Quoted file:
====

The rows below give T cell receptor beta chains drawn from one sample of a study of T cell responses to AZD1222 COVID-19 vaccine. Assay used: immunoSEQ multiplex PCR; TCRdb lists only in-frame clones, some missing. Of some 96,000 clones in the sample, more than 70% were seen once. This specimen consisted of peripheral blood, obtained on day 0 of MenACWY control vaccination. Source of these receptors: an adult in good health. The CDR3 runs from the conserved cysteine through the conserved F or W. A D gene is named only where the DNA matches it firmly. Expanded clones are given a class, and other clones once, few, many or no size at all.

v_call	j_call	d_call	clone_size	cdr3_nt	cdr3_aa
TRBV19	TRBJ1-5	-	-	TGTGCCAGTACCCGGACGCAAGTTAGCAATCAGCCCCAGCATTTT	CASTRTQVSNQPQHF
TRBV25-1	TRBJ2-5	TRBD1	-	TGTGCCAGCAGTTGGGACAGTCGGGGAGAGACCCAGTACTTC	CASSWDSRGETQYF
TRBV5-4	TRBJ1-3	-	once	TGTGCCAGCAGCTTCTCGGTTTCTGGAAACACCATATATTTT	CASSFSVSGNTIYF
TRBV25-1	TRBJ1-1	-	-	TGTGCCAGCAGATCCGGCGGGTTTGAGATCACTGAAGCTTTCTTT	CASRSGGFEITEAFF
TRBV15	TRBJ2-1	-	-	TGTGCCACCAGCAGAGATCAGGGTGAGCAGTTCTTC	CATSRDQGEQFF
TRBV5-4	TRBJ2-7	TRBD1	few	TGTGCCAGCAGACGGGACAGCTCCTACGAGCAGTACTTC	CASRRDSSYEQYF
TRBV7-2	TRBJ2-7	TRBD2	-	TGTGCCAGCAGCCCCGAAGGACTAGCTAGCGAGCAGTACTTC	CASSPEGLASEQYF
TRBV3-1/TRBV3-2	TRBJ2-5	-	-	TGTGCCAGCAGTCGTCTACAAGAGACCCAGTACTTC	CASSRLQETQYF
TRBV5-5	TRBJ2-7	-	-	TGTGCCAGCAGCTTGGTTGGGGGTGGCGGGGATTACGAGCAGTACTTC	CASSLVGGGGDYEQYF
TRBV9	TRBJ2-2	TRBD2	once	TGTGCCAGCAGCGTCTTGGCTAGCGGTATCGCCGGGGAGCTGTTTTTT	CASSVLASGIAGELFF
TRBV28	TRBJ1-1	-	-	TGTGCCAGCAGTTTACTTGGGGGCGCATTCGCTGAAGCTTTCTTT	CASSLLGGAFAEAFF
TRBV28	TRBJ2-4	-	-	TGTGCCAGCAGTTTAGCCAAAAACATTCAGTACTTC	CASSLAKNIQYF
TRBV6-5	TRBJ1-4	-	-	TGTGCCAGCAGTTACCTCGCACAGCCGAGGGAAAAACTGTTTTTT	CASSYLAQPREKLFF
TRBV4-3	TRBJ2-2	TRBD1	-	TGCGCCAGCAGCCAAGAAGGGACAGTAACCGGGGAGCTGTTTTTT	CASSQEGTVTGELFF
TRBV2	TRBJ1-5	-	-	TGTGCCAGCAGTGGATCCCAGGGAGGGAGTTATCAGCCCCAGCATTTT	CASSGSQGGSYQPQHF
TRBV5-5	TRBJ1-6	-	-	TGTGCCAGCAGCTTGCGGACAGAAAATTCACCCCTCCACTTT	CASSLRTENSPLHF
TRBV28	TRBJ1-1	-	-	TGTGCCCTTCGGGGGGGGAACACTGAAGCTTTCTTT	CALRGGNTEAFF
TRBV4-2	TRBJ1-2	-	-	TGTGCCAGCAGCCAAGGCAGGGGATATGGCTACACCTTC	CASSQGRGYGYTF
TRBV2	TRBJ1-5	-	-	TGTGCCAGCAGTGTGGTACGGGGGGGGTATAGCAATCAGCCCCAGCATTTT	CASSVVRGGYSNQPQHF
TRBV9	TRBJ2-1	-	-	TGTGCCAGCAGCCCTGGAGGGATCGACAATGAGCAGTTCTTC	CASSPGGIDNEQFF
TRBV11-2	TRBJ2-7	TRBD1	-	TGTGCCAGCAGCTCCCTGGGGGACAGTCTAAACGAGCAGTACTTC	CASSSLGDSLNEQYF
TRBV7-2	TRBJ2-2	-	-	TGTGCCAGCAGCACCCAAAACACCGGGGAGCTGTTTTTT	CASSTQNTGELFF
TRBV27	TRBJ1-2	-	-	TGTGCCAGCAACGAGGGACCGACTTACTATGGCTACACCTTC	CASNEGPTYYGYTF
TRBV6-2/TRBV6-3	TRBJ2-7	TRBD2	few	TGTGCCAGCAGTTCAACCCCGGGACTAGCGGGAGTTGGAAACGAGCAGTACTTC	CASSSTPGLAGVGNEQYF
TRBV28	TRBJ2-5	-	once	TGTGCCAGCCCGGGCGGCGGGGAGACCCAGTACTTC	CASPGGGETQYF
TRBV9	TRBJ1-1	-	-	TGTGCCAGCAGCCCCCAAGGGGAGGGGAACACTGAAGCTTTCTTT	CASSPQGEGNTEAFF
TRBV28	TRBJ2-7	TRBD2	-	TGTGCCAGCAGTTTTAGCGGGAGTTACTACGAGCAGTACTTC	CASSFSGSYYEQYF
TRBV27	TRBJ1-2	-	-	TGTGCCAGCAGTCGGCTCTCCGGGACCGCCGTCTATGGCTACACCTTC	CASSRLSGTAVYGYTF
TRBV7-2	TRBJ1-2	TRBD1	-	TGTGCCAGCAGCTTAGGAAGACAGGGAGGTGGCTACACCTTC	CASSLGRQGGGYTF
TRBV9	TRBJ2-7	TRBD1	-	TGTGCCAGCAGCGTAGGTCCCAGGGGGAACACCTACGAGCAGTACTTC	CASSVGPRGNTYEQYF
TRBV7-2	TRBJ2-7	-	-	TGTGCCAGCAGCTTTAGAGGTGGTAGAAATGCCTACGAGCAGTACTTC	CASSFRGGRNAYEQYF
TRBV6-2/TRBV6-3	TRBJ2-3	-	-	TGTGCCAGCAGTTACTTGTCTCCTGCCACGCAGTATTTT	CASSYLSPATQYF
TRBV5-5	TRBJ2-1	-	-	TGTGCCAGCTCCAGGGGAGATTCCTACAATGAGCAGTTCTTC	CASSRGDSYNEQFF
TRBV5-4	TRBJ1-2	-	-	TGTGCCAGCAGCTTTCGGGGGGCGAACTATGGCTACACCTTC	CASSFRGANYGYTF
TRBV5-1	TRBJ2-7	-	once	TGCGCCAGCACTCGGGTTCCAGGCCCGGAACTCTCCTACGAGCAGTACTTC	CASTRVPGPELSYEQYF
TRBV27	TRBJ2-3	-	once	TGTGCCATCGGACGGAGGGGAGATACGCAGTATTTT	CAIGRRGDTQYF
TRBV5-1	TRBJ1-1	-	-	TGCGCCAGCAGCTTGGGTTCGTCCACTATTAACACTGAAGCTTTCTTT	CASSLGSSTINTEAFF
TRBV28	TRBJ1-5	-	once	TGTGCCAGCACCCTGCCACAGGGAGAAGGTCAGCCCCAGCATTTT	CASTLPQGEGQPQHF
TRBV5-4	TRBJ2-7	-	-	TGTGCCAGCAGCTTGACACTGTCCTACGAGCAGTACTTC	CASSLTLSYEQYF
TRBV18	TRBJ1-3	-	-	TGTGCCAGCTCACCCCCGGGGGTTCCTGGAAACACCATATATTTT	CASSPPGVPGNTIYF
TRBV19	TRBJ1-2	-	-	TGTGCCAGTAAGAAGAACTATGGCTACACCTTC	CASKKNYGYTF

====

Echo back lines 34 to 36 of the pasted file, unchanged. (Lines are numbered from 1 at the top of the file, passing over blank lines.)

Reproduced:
TRBV6-2/TRBV6-3	TRBJ2-3	-	-	TGTGCCAGCAGTTACTTGTCTCCTGCCACGCAGTATTTT	CASSYLSPATQYF
TRBV5-5	TRBJ2-1	-	-	TGTGCCAGCTCCAGGGGAGATTCCTACAATGAGCAGTTCTTC	CASSRGDSYNEQFF
TRBV5-4	TRBJ1-2	-	-	TGTGCCAGCAGCTTTCGGGGGGCGAACTATGGCTACACCTTC	CASSFRGANYGYTF